The US Court of Appeals for the Second Circuit— which includes New York—has ruled that the Federal Arbitration Act (FAA) does not authorize an arbitrator to compel pre-hearing document discovery from nonparties to the arbitration. The decision in Life Receivables Trust v. Syndicate 102 at Lloyd’s of London,12 issued on November 25, 2008, is significant in that it is a definitive ruling by the Second Circuit on an issue which has divided other circuits.

The Life Receivables case arose out of what the Court described as the “somewhat macabre” market where companies take over the life insurance policies of elderly people in return for a cash payment. As a hedge against the possibility that an insured person might live past his or her life expectancy, the purchasers of these policies, such as Life Receivables Trust, buy contingent cost insurance policies from insurers like Syndicate 102. If the insured person lives more than two years beyond his or her life expectancy, Syndicate 102 would pay Life Receivables the net death benefit and assume the policy itself. A dispute arose over the purchase of a policy covering a Mr. Wang. Mr. Wang outlived his life expectancy by two years, but when Syndicate 102 was called on to pay the net death benefit, it refused and claimed that Life Receivables misrepresented the date on which it acquired the Wang policy and fraudulently calculated Mr. Wang’s life expectancy. During the ensuing American Arbitration Association (AAA) arbitration, Syndicate 102 sought discovery from both Life Receivables and a closely related entity, Peachtree Life Settlements, which bought life insurance policies on Life Receivables’ behalf. Life Receivables argued it did not control Peachtree and had no ability to compel the production of documents from it. The arbitration panel issued a subpoena requiring Peachtree to produce its responsive documents and Peachtree moved to quash the subpoena in federal court. The District Court upheld the subpoena and the appeal to the Second Circuit followed.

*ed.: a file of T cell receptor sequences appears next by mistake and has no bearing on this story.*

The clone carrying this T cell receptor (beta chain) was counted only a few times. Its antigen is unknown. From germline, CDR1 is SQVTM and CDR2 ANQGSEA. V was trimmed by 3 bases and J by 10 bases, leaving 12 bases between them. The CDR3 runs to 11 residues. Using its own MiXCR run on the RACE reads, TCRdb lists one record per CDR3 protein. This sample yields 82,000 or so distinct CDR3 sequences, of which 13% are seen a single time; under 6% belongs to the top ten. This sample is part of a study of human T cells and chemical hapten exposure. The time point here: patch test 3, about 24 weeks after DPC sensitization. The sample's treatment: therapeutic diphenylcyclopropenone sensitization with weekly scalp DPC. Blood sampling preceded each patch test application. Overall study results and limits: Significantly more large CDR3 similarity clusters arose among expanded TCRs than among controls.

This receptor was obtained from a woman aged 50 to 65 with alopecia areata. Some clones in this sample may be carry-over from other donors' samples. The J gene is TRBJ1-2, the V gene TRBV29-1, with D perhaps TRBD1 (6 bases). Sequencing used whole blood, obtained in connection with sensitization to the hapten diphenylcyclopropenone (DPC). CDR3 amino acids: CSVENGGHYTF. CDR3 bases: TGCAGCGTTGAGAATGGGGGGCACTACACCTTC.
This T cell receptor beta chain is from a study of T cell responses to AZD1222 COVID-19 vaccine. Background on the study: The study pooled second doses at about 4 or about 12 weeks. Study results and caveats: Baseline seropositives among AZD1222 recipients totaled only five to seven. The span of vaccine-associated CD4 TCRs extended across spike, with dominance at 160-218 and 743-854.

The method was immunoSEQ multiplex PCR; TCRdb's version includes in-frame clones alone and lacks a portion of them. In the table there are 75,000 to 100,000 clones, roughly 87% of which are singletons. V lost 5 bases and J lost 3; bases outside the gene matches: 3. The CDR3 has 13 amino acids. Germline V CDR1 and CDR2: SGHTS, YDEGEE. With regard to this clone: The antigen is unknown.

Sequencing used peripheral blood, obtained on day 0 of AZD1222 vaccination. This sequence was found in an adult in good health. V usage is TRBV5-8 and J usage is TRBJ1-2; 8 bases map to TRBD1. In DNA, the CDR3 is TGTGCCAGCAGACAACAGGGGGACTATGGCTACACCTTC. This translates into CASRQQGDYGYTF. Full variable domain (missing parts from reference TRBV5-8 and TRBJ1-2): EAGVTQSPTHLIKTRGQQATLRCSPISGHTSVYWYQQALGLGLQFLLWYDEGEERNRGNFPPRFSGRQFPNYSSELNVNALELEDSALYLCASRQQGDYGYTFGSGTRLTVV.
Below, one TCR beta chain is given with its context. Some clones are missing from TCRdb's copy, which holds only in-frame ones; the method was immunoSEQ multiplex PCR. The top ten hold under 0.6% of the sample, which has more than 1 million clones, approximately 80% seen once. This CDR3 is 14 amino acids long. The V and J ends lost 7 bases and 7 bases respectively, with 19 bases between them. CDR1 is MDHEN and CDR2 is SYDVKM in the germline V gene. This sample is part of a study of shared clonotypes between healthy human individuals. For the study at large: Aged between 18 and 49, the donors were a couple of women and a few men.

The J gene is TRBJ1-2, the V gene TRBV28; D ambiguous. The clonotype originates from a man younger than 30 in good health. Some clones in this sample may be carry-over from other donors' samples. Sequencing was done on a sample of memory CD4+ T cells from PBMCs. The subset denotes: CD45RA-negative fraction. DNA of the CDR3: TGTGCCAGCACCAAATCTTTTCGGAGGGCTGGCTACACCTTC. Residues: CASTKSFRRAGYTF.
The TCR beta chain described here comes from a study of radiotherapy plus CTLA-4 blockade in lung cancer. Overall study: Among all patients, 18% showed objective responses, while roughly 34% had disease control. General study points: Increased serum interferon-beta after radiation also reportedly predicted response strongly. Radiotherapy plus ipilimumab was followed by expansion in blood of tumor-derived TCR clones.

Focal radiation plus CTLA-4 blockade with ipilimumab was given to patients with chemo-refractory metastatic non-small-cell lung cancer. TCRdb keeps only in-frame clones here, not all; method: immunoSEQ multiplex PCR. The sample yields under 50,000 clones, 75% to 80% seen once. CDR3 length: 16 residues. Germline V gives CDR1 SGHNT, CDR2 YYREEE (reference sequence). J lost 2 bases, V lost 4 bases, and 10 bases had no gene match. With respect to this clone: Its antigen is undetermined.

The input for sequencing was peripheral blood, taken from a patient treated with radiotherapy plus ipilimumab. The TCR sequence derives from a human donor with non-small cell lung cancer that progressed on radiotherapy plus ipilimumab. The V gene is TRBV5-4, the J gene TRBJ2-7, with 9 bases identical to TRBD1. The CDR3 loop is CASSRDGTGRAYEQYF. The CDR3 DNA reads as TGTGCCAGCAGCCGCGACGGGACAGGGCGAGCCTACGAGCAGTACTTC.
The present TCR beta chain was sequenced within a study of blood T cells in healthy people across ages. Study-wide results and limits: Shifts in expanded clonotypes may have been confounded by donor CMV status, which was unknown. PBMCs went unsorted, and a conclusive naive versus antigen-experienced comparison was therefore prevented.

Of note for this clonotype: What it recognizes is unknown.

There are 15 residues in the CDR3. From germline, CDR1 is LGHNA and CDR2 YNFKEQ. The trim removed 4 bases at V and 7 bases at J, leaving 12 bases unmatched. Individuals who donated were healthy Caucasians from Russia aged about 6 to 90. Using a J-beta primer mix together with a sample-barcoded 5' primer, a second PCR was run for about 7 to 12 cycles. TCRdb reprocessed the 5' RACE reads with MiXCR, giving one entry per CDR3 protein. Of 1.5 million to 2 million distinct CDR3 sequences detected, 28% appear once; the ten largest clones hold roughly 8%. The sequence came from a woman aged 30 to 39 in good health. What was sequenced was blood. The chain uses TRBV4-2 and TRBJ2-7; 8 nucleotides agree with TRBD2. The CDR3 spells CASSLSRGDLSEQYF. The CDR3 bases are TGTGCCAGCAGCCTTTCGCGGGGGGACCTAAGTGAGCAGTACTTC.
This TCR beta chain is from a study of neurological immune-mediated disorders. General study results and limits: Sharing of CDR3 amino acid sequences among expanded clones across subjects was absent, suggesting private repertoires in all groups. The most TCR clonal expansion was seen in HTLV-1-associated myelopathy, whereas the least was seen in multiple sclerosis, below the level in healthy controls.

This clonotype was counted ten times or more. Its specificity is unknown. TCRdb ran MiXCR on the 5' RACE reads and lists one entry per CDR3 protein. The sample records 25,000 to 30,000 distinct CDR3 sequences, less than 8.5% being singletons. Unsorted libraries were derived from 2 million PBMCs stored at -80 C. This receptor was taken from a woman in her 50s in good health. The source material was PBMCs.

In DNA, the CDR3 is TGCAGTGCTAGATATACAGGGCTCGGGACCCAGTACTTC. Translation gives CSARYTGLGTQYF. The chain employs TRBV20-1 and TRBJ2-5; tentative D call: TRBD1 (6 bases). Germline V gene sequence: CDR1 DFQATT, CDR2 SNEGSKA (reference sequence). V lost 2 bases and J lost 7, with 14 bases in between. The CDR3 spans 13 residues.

The case turned on the language of section 7 of the FAA, the only FAA provision to address discovery. This states that:

The arbitrators…may summon in writing any person to attend before them or any of them as a witness and in a proper case to bring with him or them any book, record, document, or paper which may be deemed material as evidence in the case….

The Eighth Circuit has previously ruled that although the FAA does not explicitly authorize the production of documents from entities not party to the arbitration proceedings, an arbitration tribunal has an implicit power to subpoena relevant documents from such third parties.13 The Fourth Circuit has said that arbitral tribunals have this power where a party can prove “special need or hardship” arising from the lack of evidence.14 However, the Third Circuit has held that section 7 of the FAA “unambiguously restricts an arbitrator’s subpoena power to situations in which the non-party has been called to appear in the physical presence of the arbitrator and to hand over the documents at that time.”15

Like the Third Circuit, the Second Circuit in Life Receivables held that the language of section 7 is “straightforward and unambiguous”. Documents are only discoverable in arbitration when brought before arbitrators by a testifying witness. The Court therefore joined the Third Circuit in holding that section 7 of the FAA does not authorize arbitrators to compel pre-hearing document discovery from entities not party to the arbitration proceedings. This is the case even where those third parties, like Peachtree, had signed the underlying arbitration agreements. In making this finding, the Second Circuit pointed out that this did not leave arbitrators powerless to order the production of documents from non-parties; in fact they have a variety of tools to do so. Arbitrators could, consistent with section 7, subpoena a party to appear before the panel and then order that person to produce documents (given the party would then be a testifying witness). Arbitrators could also compel a third-party witness to appear with documents before a single arbitrator, who can then adjourn the proceedings. Separately, where a non-party to the arbitration is a party to the arbitration agreement, formal joinder may be appropriate which would enable arbitrators to exercise their contractual jurisdiction to compel discovery from the parties before them. However, to the extent parties in the Second Circuit wish to rely on section 7 of the FAA, the decision in Life Receivables has made it clear that documents ordered to be produced must be documents held by a testifying witness.